The cost of tools that a mechanic uses in the normal operations of the business can be depreciated. Depreciation expense is deducted over the course of the tools' useful life. The number of years to use in calculating your depreciation will vary depending on the type of tools; a large tool such as a floor jack has a longer useful life than a small hand tool such as a wrench. Consult Internal Revenue Publication 946 for help in determining the number of years to use in calculating the depreciation.

Calculate the cost of the tools. The cost includes the price of the tools plus any installation, shipping or handling fees. You must obtain a receipt showing the vendor's name, the date of purchase, description and purchase price to validate your expense.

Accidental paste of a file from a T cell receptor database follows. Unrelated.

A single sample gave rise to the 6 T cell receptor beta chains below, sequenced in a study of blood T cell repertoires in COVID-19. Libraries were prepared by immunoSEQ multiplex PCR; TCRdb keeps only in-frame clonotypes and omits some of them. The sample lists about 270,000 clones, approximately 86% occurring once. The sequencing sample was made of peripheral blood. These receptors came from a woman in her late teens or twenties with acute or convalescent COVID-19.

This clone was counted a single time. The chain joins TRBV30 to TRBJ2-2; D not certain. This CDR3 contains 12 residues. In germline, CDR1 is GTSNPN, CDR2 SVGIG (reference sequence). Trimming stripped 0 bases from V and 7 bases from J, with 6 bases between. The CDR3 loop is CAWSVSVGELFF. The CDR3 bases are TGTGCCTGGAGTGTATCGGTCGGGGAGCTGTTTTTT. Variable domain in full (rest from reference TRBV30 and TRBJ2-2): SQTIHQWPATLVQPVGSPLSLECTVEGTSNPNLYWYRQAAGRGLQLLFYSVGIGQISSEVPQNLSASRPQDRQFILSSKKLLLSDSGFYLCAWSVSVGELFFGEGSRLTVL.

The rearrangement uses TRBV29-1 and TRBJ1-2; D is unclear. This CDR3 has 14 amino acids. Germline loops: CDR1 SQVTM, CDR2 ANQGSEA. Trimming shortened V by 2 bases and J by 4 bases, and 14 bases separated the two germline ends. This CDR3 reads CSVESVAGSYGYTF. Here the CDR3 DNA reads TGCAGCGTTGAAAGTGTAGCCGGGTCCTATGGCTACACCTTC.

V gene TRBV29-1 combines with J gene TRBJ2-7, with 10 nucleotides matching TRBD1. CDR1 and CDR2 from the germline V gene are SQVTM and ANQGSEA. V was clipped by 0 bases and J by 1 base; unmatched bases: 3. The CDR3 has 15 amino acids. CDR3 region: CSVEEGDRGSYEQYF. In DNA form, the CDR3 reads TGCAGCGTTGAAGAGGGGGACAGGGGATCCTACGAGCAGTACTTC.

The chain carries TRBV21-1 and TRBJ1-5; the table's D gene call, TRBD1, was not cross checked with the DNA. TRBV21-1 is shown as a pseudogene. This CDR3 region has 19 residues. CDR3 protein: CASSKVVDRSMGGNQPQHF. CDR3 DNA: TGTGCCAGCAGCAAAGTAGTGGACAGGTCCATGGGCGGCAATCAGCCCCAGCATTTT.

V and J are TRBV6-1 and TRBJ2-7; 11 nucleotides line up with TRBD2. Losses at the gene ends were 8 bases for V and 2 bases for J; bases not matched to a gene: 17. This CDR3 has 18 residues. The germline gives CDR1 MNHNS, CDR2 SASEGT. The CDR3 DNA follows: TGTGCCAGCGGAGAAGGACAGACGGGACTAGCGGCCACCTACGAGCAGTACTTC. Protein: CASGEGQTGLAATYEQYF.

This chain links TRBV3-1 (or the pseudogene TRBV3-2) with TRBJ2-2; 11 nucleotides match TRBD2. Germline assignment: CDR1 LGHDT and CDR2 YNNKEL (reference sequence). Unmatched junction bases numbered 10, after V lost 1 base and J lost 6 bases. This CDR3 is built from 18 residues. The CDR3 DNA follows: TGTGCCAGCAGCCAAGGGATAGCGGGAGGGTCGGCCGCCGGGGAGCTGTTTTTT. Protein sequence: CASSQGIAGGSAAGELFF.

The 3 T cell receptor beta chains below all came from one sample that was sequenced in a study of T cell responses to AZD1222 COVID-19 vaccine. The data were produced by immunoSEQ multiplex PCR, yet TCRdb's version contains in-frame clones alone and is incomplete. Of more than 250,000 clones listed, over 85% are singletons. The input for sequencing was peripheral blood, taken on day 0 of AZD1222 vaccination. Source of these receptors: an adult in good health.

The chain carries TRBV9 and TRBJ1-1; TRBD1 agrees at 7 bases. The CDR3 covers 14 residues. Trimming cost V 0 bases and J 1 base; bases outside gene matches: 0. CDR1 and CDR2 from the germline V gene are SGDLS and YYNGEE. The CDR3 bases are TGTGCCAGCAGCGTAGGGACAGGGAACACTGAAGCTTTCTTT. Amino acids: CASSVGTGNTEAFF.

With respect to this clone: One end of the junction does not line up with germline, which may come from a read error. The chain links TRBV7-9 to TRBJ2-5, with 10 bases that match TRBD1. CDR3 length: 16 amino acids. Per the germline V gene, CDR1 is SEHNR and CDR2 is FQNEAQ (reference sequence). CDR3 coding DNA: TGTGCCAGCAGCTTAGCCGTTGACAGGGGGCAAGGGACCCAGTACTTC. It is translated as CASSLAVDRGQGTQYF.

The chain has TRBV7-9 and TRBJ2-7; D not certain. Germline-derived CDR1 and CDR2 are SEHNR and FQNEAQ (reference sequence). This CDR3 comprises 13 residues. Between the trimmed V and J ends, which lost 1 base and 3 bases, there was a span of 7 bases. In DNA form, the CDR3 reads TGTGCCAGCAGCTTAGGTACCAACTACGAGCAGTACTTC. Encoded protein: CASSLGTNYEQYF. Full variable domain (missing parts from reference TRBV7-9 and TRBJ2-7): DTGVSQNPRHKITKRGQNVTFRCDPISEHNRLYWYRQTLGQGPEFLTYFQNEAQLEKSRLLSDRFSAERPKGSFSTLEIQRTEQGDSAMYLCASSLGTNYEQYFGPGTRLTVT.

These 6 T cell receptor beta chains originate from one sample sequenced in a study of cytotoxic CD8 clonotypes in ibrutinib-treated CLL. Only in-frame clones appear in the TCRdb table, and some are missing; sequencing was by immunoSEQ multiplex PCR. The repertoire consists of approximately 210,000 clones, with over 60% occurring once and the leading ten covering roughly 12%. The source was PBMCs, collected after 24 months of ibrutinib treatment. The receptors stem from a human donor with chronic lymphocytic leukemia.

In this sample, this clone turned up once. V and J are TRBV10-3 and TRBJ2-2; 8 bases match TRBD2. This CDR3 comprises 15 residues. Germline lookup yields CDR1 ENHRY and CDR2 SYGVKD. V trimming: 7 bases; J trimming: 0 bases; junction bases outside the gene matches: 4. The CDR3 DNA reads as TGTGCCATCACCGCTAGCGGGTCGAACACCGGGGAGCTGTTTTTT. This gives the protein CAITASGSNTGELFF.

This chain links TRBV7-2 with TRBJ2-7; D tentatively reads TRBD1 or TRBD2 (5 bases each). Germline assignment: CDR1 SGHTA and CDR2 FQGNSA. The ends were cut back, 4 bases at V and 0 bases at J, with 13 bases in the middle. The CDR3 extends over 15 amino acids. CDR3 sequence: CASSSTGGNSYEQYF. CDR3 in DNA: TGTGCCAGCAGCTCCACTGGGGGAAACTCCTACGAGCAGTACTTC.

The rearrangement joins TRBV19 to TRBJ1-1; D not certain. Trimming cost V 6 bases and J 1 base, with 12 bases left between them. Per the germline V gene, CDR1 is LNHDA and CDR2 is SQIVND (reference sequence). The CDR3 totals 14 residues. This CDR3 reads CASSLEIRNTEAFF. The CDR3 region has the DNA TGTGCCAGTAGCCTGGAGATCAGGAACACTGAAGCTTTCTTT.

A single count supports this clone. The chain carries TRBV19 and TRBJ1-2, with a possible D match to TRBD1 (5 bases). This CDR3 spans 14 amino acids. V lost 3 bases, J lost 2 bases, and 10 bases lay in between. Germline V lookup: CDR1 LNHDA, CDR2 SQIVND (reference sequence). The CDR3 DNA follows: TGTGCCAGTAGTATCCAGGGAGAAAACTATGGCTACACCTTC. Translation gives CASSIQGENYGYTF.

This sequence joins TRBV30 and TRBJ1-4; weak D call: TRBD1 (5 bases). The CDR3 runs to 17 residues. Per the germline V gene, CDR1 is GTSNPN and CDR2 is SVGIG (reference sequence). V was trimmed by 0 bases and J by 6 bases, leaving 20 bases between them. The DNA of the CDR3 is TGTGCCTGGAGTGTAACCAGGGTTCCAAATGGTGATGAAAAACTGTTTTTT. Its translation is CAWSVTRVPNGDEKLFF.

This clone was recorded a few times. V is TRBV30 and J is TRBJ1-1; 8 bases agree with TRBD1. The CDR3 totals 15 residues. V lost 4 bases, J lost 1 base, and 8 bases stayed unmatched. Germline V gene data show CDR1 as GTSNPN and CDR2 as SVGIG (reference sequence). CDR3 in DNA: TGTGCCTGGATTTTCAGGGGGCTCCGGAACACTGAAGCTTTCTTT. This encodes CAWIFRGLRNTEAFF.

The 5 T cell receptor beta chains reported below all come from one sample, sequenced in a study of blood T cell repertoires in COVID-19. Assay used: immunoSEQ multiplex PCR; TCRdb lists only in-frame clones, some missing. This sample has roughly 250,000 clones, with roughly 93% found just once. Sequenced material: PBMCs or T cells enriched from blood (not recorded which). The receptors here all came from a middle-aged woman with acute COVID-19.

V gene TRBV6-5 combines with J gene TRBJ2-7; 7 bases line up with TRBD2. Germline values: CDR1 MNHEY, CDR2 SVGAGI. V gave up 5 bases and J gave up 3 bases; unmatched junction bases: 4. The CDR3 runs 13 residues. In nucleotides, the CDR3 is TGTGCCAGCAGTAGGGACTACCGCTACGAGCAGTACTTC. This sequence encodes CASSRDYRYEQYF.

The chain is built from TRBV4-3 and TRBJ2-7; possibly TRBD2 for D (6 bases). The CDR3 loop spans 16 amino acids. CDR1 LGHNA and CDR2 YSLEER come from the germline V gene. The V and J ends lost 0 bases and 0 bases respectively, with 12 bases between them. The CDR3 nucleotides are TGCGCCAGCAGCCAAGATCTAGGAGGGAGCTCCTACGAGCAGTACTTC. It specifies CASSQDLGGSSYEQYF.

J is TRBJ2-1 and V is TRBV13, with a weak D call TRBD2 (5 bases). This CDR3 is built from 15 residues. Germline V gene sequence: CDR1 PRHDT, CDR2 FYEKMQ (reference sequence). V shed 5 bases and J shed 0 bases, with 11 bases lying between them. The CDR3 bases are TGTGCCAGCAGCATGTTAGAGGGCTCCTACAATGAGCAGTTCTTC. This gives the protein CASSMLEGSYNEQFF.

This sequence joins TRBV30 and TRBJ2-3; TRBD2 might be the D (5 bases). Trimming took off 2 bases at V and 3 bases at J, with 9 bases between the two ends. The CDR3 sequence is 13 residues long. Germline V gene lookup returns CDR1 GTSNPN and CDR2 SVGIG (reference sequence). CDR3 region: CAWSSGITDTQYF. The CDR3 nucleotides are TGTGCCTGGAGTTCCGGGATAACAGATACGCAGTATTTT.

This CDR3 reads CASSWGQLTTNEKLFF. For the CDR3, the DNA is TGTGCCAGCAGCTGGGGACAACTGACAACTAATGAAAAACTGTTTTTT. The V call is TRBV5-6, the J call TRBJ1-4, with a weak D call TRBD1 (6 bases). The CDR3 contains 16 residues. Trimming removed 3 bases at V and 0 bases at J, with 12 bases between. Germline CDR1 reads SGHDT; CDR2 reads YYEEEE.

Determine the date the tools were put into service. This is when the tools became available for use in the business operation.

Determine the salvage value of the tools. This is the resale or scrap value of the tools after their useful life. This amount might be zero.

Calculate the amount that may be depreciated. For example, if the tools cost $1,000 and will be worth $100 at the end of the depreciation period, you may deduct $900 as depreciation over the useful life of the tools.

Calculate monthly depreciation. Assume the tools' useful life is five years (60 months.) Divide $900 by 60. You may deduct $15 in depreciation expense for every month the tool is in service.


Your expense may be eligible for Section 179 deduction, which would allow you to expense the entire amount of the purchase in the tax year the tools went into service. Consult the Internal Revenue Service or your accountant for details on Section 179 deductions.